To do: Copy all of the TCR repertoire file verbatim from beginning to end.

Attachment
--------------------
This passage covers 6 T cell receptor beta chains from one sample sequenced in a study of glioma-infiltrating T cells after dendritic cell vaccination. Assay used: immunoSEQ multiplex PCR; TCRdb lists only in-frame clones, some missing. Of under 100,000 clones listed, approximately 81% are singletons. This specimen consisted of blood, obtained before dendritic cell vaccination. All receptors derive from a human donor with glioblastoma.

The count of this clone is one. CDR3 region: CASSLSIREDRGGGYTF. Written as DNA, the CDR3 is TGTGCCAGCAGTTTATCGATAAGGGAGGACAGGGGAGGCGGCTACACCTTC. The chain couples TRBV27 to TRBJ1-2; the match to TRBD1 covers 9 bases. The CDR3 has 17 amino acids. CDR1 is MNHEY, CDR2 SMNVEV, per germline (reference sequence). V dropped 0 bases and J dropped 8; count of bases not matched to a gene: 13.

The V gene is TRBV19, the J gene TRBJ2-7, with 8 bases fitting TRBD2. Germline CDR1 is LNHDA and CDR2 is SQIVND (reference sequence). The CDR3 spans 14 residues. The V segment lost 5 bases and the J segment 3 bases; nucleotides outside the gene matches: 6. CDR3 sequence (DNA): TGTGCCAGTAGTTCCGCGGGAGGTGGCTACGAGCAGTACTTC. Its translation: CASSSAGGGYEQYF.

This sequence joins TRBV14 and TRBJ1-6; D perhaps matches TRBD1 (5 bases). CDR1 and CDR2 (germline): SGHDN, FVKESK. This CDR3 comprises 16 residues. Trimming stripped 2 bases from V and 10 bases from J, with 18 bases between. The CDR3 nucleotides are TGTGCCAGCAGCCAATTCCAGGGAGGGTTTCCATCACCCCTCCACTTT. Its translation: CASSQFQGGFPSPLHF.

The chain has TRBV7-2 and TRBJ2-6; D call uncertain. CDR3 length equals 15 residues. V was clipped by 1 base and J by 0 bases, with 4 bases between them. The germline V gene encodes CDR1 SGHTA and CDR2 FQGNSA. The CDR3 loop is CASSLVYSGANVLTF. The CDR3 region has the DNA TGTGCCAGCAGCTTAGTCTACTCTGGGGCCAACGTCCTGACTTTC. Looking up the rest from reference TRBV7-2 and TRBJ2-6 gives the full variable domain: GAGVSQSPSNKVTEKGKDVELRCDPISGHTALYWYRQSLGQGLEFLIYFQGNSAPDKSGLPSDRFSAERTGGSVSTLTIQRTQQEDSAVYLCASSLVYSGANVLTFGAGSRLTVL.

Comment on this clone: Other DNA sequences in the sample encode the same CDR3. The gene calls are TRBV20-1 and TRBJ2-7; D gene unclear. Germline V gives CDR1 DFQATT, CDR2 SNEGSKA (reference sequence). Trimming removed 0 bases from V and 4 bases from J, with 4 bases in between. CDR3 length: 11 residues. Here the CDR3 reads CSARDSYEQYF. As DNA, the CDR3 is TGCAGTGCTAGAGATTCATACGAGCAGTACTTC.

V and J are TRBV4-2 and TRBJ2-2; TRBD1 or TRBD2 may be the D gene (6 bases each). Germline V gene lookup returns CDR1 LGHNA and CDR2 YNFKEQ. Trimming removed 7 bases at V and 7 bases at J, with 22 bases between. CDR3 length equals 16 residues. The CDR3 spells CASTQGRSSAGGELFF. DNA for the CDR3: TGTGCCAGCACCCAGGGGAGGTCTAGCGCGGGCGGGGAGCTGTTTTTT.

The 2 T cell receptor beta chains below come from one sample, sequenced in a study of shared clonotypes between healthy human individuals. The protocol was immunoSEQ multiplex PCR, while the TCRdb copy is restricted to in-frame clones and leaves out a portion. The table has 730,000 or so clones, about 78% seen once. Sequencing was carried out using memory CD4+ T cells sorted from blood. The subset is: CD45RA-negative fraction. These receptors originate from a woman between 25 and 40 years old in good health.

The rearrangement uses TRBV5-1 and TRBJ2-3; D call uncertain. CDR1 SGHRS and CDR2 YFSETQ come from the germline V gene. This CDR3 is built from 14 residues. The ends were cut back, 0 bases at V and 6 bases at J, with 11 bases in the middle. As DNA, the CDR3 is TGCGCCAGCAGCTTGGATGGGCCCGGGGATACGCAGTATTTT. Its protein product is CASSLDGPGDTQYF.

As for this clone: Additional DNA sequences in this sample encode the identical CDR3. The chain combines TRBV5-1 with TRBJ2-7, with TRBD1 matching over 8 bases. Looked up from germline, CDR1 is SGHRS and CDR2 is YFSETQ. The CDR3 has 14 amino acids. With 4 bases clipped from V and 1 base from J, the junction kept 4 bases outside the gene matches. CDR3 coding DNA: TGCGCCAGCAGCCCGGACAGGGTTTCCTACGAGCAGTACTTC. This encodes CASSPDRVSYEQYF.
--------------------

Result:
This passage covers 6 T cell receptor beta chains from one sample sequenced in a study of glioma-infiltrating T cells after dendritic cell vaccination. Assay used: immunoSEQ multiplex PCR; TCRdb lists only in-frame clones, some missing. Of under 100,000 clones listed, approximately 81% are singletons. This specimen consisted of blood, obtained before dendritic cell vaccination. All receptors derive from a human donor with glioblastoma.

The count of this clone is one. CDR3 region: CASSLSIREDRGGGYTF. Written as DNA, the CDR3 is TGTGCCAGCAGTTTATCGATAAGGGAGGACAGGGGAGGCGGCTACACCTTC. The chain couples TRBV27 to TRBJ1-2; the match to TRBD1 covers 9 bases. The CDR3 has 17 amino acids. CDR1 is MNHEY, CDR2 SMNVEV, per germline (reference sequence). V dropped 0 bases and J dropped 8; count of bases not matched to a gene: 13.

The V gene is TRBV19, the J gene TRBJ2-7, with 8 bases fitting TRBD2. Germline CDR1 is LNHDA and CDR2 is SQIVND (reference sequence). The CDR3 spans 14 residues. The V segment lost 5 bases and the J segment 3 bases; nucleotides outside the gene matches: 6. CDR3 sequence (DNA): TGTGCCAGTAGTTCCGCGGGAGGTGGCTACGAGCAGTACTTC. Its translation: CASSSAGGGYEQYF.

This sequence joins TRBV14 and TRBJ1-6; D perhaps matches TRBD1 (5 bases). CDR1 and CDR2 (germline): SGHDN, FVKESK. This CDR3 comprises 16 residues. Trimming stripped 2 bases from V and 10 bases from J, with 18 bases between. The CDR3 nucleotides are TGTGCCAGCAGCCAATTCCAGGGAGGGTTTCCATCACCCCTCCACTTT. Its translation: CASSQFQGGFPSPLHF.

The chain has TRBV7-2 and TRBJ2-6; D call uncertain. CDR3 length equals 15 residues. V was clipped by 1 base and J by 0 bases, with 4 bases between them. The germline V gene encodes CDR1 SGHTA and CDR2 FQGNSA. The CDR3 loop is CASSLVYSGANVLTF. The CDR3 region has the DNA TGTGCCAGCAGCTTAGTCTACTCTGGGGCCAACGTCCTGACTTTC. Looking up the rest from reference TRBV7-2 and TRBJ2-6 gives the full variable domain: GAGVSQSPSNKVTEKGKDVELRCDPISGHTALYWYRQSLGQGLEFLIYFQGNSAPDKSGLPSDRFSAERTGGSVSTLTIQRTQQEDSAVYLCASSLVYSGANVLTFGAGSRLTVL.

Comment on this clone: Other DNA sequences in the sample encode the same CDR3. The gene calls are TRBV20-1 and TRBJ2-7; D gene unclear. Germline V gives CDR1 DFQATT, CDR2 SNEGSKA (reference sequence). Trimming removed 0 bases from V and 4 bases from J, with 4 bases in between. CDR3 length: 11 residues. Here the CDR3 reads CSARDSYEQYF. As DNA, the CDR3 is TGCAGTGCTAGAGATTCATACGAGCAGTACTTC.

V and J are TRBV4-2 and TRBJ2-2; TRBD1 or TRBD2 may be the D gene (6 bases each). Germline V gene lookup returns CDR1 LGHNA and CDR2 YNFKEQ. Trimming removed 7 bases at V and 7 bases at J, with 22 bases between. CDR3 length equals 16 residues. The CDR3 spells CASTQGRSSAGGELFF. DNA for the CDR3: TGTGCCAGCACCCAGGGGAGGTCTAGCGCGGGCGGGGAGCTGTTTTTT.

The 2 T cell receptor beta chains below come from one sample, sequenced in a study of shared clonotypes between healthy human individuals. The protocol was immunoSEQ multiplex PCR, while the TCRdb copy is restricted to in-frame clones and leaves out a portion. The table has 730,000 or so clones, about 78% seen once. Sequencing was carried out using memory CD4+ T cells sorted from blood. The subset is: CD45RA-negative fraction. These receptors originate from a woman between 25 and 40 years old in good health.

The rearrangement uses TRBV5-1 and TRBJ2-3; D call uncertain. CDR1 SGHRS and CDR2 YFSETQ come from the germline V gene. This CDR3 is built from 14 residues. The ends were cut back, 0 bases at V and 6 bases at J, with 11 bases in the middle. As DNA, the CDR3 is TGCGCCAGCAGCTTGGATGGGCCCGGGGATACGCAGTATTTT. Its protein product is CASSLDGPGDTQYF.

As for this clone: Additional DNA sequences in this sample encode the identical CDR3. The chain combines TRBV5-1 with TRBJ2-7, with TRBD1 matching over 8 bases. Looked up from germline, CDR1 is SGHRS and CDR2 is YFSETQ. The CDR3 has 14 amino acids. With 4 bases clipped from V and 1 base from J, the junction kept 4 bases outside the gene matches. CDR3 coding DNA: TGCGCCAGCAGCCCGGACAGGGTTTCCTACGAGCAGTACTTC. This encodes CASSPDRVSYEQYF.